Unfortunately many of these issues stem from interactions with drivers which are out of our control. Especially in cases where users are stuck with older, unmaintained drivers. A lot of the time our only option is to blacklist the device and/or driver. This forces users down the software rendering path which often results in a sluggish experience for some content, or missing out altogether on higher-end user experiences, all in an effort to at least stop them from crashing.
While the GPU Process won’t in and of itself prevent these types of bugs, it should enable Firefox to handle these situations much more gracefully. If you’re on Nightly today and you’re using a system that qualifies (currently Windows 7 SP1 or later, a D3D9 capable graphics card, and whitelisted for using multi-process Firefox aka e10s), you’ve probably had GPU Process running for several weeks and didn’t even notice. If you want to check for yourself it can be found in the Graphics section of the about:support page. To try it out do something that normally requires the video card (high quality video, WebGL game, etc) and click the Terminate GPU Process button — you may experience a slight delay but Firefox should recover and continue without crashing.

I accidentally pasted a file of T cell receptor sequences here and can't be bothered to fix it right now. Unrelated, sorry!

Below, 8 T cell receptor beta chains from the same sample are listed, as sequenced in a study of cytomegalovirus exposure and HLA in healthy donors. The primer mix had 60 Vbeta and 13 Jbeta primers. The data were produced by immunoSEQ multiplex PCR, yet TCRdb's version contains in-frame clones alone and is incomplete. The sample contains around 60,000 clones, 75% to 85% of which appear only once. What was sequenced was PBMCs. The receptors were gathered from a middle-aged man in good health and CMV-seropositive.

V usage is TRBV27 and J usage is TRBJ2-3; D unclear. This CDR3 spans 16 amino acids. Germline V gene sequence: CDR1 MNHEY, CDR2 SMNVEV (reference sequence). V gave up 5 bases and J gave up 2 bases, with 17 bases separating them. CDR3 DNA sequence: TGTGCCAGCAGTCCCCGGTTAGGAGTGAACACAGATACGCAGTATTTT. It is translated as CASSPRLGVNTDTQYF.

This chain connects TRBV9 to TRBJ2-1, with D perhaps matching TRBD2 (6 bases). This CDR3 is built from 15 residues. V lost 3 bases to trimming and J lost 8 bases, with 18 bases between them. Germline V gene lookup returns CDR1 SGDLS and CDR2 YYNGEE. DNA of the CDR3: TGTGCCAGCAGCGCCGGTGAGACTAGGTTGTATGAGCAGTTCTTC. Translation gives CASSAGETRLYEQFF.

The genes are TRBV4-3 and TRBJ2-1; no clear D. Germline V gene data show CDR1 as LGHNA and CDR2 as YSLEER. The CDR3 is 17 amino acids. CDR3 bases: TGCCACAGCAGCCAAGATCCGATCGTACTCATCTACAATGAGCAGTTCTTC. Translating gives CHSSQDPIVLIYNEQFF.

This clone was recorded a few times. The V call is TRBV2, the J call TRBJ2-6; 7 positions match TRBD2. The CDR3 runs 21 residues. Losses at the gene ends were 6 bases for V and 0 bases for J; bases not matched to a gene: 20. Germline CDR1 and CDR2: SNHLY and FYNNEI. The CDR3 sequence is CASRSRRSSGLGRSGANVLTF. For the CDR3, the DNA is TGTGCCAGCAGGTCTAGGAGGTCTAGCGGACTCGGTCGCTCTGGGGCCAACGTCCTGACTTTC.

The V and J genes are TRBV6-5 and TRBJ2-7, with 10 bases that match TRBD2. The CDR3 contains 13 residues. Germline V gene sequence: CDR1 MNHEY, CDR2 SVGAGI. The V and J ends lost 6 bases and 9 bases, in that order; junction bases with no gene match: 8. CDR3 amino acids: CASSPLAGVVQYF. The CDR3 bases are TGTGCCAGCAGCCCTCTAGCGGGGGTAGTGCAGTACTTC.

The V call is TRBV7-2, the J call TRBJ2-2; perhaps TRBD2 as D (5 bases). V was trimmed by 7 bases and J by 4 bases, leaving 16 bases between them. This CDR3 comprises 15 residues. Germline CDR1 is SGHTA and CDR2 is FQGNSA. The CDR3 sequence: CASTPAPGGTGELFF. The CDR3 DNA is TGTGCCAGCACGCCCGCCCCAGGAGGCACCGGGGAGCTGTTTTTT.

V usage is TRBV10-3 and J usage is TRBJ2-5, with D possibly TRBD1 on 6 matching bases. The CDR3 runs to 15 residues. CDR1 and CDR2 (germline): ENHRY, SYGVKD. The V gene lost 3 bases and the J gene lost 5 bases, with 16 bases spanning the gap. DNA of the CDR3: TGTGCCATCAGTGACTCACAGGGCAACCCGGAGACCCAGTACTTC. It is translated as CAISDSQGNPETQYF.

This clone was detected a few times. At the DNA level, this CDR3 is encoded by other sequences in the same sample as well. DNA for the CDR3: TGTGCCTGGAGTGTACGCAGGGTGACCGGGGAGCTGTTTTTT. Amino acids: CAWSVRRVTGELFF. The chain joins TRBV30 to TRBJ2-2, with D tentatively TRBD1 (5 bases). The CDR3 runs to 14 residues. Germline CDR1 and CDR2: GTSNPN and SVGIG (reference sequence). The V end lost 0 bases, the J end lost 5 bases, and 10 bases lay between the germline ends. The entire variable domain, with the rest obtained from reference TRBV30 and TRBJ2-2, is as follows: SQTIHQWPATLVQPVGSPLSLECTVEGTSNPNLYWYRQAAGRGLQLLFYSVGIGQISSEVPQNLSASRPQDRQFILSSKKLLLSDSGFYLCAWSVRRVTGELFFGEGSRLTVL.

Before I go any further I would like to thank David Anderson, Ryan Hunt, and George Wright for doing the development work to get GPU Process working. I also want to thank Felipe Gomes and Jukka Jylänki for helping me work through some bugs in the experimentation mechanism so that I could get this experiment up and running in time.
As a first milestone for GPU Process we wanted to make sure it did not introduce a serious regression in stability and so I unleashed an experiment on the Nightly channel. For two weeks following Christmas, half of the users who had GPU Process enabled on Nightly were reverted to the old, one browser + one content process model. The purpose of this experiment was to measure the anonymous stability data we receive through Telemetry and Socorro, comparing this data between the two user groups. The expectation was that the stability numbers would be similar between the two groups and the hope was that GPU Process actually netted some stability improvements.